I would not have known Him, except that the one who sent me to baptize with water told me, “The man on whom you see the Spirit come down and remain is He who will baptize with the Holy Spirit.” – John 1:33

That does not explain why John declined to baptize Jesus, as he had not yet seen the Holy Spirit come down on Him in the form of a dove. He did not see that until Jesus was coming up out of the water. How did John know before? We are not told. Presumably, God let him know someway that is not revealed. John and Jesus were related through their mothers. Could John have some “inside family information”? Possibly, but that is speculative.

What we do know is that Jesus insisted on being baptized “to fulfill all righteousness” (Matthew 3:15). What did He mean by this? “All righteousness” would include your righteousness and mine. For us to become righteous, it was necessary for Jesus to stand with sinners, indeed to take our sins on Himself. Here at the beginning of His public ministry, He came and took His place alongside sinners coming to baptism.

He later spoke of His baptism of suffering as a “baptism I am baptized with” (Mark 10:38). As He served God in the flesh, He was being baptized in suffering. This continued to the cross. In being baptized, Jesus was taking up His cross – though it would not be seen visibly until hours before they nailed Him to it. From the time of His baptism, He was carrying His cross.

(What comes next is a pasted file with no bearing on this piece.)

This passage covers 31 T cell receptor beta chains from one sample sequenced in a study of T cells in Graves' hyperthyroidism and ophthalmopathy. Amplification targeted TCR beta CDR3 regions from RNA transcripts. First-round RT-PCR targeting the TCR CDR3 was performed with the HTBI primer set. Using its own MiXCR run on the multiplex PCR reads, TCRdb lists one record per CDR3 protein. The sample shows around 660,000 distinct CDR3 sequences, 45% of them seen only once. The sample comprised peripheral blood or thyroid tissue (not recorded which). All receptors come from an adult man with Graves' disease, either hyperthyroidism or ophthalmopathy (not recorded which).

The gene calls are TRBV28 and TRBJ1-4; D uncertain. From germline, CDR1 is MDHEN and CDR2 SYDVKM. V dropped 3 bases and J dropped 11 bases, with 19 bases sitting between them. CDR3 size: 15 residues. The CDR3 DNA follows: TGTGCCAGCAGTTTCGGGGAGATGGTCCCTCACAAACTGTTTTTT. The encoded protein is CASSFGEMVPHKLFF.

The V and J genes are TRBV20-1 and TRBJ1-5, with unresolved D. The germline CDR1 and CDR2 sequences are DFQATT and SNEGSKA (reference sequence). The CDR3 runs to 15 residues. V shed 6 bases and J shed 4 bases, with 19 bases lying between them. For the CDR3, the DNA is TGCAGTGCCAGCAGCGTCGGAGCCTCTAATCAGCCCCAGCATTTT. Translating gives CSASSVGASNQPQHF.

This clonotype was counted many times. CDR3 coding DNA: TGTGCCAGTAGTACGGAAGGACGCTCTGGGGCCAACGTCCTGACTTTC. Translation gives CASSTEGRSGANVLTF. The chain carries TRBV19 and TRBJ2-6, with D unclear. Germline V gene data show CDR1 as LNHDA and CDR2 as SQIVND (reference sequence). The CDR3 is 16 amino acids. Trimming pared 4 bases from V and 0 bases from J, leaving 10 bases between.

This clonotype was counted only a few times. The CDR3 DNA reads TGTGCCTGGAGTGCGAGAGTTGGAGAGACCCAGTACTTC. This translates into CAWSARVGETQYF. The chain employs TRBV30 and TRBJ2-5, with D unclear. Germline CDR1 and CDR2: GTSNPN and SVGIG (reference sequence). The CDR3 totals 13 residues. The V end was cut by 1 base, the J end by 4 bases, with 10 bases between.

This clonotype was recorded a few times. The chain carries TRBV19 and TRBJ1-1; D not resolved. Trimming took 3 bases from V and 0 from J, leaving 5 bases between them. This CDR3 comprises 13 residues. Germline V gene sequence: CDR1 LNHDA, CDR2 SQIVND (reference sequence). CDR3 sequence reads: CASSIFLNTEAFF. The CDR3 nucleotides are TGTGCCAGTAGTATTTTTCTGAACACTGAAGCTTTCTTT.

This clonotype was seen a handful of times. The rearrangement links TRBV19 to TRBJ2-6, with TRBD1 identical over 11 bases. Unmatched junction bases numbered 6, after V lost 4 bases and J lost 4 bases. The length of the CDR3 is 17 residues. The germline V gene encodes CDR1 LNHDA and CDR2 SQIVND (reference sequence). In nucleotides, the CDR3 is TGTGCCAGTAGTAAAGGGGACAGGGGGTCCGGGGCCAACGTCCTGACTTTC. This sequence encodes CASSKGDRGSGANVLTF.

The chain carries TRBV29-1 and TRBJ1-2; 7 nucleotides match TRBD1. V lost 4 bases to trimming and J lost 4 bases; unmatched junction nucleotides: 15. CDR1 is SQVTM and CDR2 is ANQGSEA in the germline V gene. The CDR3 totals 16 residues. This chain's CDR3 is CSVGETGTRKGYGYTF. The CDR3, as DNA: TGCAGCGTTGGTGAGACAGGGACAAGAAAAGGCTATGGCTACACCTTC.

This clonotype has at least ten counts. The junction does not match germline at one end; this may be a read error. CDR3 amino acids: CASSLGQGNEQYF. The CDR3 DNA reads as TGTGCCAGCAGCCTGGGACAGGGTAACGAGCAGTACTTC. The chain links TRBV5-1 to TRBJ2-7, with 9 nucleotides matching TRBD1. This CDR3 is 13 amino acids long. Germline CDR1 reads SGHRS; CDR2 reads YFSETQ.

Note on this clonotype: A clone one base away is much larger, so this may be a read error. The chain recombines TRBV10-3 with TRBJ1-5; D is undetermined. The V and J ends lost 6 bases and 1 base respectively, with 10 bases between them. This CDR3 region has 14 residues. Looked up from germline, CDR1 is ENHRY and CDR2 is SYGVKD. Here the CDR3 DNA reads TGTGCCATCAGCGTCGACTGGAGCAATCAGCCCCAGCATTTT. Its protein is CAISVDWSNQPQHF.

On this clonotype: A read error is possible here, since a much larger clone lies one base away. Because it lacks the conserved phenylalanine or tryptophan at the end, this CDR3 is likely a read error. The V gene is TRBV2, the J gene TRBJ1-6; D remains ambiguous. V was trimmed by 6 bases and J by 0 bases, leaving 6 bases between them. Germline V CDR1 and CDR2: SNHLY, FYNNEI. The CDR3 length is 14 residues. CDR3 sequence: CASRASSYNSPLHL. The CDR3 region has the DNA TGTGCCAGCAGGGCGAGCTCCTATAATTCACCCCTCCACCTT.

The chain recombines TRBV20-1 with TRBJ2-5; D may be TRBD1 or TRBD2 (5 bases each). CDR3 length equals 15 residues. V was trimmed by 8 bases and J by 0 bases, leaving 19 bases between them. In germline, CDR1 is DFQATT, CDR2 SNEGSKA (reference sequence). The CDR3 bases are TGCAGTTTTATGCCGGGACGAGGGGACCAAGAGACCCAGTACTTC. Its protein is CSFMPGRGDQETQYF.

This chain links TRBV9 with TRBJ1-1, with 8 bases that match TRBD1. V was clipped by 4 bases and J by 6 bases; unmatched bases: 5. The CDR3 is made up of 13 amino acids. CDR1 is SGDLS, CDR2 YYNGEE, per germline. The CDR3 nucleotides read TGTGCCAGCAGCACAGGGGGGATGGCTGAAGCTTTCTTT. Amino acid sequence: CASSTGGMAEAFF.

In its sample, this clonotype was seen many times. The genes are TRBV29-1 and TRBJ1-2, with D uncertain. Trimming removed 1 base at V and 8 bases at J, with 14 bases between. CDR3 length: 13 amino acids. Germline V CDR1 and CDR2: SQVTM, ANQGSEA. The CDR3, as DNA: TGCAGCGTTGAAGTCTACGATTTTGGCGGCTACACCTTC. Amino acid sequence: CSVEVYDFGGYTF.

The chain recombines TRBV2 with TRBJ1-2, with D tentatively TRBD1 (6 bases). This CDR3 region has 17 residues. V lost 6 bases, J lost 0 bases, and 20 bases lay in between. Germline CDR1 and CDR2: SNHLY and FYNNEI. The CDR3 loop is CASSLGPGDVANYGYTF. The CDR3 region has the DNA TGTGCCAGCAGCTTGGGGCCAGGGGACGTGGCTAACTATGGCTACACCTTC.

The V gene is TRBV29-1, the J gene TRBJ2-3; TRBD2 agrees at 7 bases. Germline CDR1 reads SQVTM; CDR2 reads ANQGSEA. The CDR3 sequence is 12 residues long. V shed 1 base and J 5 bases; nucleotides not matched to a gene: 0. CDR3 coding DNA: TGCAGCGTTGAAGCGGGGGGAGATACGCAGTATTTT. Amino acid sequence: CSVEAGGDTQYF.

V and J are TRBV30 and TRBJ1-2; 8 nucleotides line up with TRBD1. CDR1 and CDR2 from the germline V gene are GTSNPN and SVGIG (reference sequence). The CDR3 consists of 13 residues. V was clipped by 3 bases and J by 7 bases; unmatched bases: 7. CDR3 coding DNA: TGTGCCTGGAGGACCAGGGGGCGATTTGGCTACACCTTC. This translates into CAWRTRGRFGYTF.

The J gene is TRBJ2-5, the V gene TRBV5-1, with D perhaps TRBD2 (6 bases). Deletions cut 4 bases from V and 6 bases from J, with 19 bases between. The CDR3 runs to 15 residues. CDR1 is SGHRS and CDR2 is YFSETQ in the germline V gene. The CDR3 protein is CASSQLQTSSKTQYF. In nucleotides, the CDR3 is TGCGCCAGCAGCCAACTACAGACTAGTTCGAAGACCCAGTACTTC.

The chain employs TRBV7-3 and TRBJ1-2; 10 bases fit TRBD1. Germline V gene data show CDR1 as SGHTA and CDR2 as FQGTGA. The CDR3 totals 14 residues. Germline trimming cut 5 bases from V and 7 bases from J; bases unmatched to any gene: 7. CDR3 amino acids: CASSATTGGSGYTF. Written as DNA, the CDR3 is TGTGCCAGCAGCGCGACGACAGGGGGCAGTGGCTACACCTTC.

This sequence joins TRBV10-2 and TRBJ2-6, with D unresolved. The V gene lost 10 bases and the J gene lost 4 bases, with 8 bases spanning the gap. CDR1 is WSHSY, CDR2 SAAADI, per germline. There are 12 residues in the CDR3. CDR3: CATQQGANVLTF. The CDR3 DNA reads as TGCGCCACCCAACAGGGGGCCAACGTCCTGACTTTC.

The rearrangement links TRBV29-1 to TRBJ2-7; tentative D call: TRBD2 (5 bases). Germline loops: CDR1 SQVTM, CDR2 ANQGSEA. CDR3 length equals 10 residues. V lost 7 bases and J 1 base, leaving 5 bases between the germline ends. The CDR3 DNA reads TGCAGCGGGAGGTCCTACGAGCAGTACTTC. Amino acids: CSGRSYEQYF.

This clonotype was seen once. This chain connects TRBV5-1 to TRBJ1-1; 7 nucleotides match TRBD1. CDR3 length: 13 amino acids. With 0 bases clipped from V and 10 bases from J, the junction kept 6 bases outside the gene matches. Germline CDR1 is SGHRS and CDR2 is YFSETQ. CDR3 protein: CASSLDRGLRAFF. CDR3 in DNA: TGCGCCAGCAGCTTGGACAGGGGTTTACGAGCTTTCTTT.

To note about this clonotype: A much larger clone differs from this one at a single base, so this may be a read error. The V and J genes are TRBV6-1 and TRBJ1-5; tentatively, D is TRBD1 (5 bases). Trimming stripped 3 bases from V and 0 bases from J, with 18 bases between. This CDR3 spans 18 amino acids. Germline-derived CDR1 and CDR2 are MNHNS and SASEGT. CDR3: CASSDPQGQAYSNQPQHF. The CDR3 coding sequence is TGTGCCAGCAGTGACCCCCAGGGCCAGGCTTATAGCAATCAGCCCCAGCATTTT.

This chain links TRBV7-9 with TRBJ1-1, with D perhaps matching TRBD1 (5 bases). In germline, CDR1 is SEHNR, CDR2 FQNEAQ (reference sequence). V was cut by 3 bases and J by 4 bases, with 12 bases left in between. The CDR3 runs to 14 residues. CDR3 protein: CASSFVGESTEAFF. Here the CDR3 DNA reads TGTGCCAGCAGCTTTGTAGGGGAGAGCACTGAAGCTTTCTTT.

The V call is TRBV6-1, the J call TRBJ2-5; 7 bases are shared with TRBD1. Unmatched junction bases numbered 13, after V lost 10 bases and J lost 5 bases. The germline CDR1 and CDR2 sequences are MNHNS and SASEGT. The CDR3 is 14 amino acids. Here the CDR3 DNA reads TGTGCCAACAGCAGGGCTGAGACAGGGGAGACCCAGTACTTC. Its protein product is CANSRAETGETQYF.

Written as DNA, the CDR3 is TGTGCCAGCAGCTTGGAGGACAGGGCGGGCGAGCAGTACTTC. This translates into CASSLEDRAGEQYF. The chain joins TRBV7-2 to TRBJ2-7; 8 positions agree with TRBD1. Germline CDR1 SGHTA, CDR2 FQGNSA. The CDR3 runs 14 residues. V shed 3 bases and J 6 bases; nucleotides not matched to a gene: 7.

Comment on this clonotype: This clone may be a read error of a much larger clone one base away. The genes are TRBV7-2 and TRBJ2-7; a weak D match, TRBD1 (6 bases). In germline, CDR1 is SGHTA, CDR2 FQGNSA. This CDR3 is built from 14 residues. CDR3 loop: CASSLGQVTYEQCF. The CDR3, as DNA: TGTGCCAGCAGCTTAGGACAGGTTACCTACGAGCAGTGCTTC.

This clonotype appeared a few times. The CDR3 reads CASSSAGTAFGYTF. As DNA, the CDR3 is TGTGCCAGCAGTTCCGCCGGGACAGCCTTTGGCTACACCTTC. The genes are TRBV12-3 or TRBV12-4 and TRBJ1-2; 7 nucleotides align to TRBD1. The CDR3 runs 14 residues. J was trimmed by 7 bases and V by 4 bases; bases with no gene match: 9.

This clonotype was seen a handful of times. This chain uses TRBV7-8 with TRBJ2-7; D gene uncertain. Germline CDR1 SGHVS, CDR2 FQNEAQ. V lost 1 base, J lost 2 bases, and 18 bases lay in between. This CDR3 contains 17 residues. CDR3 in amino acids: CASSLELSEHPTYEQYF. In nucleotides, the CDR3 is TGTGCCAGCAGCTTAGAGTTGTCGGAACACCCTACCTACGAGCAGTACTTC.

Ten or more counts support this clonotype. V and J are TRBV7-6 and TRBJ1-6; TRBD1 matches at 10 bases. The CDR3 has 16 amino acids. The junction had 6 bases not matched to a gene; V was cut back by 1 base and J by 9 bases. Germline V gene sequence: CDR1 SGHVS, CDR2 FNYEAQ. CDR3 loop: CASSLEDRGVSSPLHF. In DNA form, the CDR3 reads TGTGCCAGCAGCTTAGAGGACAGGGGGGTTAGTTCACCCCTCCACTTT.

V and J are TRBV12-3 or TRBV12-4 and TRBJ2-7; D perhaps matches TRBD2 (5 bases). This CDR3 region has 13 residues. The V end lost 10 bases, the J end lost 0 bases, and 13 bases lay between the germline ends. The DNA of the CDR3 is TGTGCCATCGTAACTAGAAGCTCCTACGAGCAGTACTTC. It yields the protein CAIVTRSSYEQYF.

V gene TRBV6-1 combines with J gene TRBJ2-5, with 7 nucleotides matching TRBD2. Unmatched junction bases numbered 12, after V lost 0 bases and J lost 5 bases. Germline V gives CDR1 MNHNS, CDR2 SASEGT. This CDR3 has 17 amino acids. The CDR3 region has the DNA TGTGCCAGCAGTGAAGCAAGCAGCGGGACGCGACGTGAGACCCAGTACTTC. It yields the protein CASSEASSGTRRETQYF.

His words to John, then, suggest that He was accepting the task for which God had sent Him into the world. His baptism was a pledge that He would continue to serve God, no matter what the cost. This is the same pledge we make in our baptism. We recognize our baptism as a turning point in our lives. Before repentance and baptism, we walked in sin; after repentance and baptism, we walk with God.

It is significant that it was at this point that God sent the Holy Spirit descending like a dove to rest on Jesus, and the heavenly voice declared,

This is my Son, whom I love; with Him I am well pleased. – Matthew 3:17

When we are baptized, God also sends the Holy Spirit to live in us as our Comforter and Guide (See Galatians 3:26-27; 4:6; Acts 2:38).


  1. Why was it necessary for people to repent because the Kingdom of Heaven was near? What about the kingdom makes repentance essential?
  2. Why did John refuse to baptize the Pharisees and Sadducees? How were they fleeing “the wrath to come”? How did John describe that wrath?
  3. What does it mean to bring forth fruit in keeping with repentance?
  4. Some explain Jesus statement that it was right for Him to be baptized to fulfill all righteousness by looking at Psalm 119:172, which says “all Your commands are righteous (righteousness in the KJV). Thus, Jesus was baptized only because baptism is a command of God. The inference there is that we should be baptized because God commanded it. This explanation leaves out any reference to the cross. Can baptism as obedience to God’s command mean as much as baptism as participating in the cross of Jesus (see Romans 6:1-4ff)? Why? How does shifting our understanding of baptism to representing the cross change our approach in teaching our need for baptism?

NEXT (4): The Temptations

PREVIOUS (2): The Birth of Jesus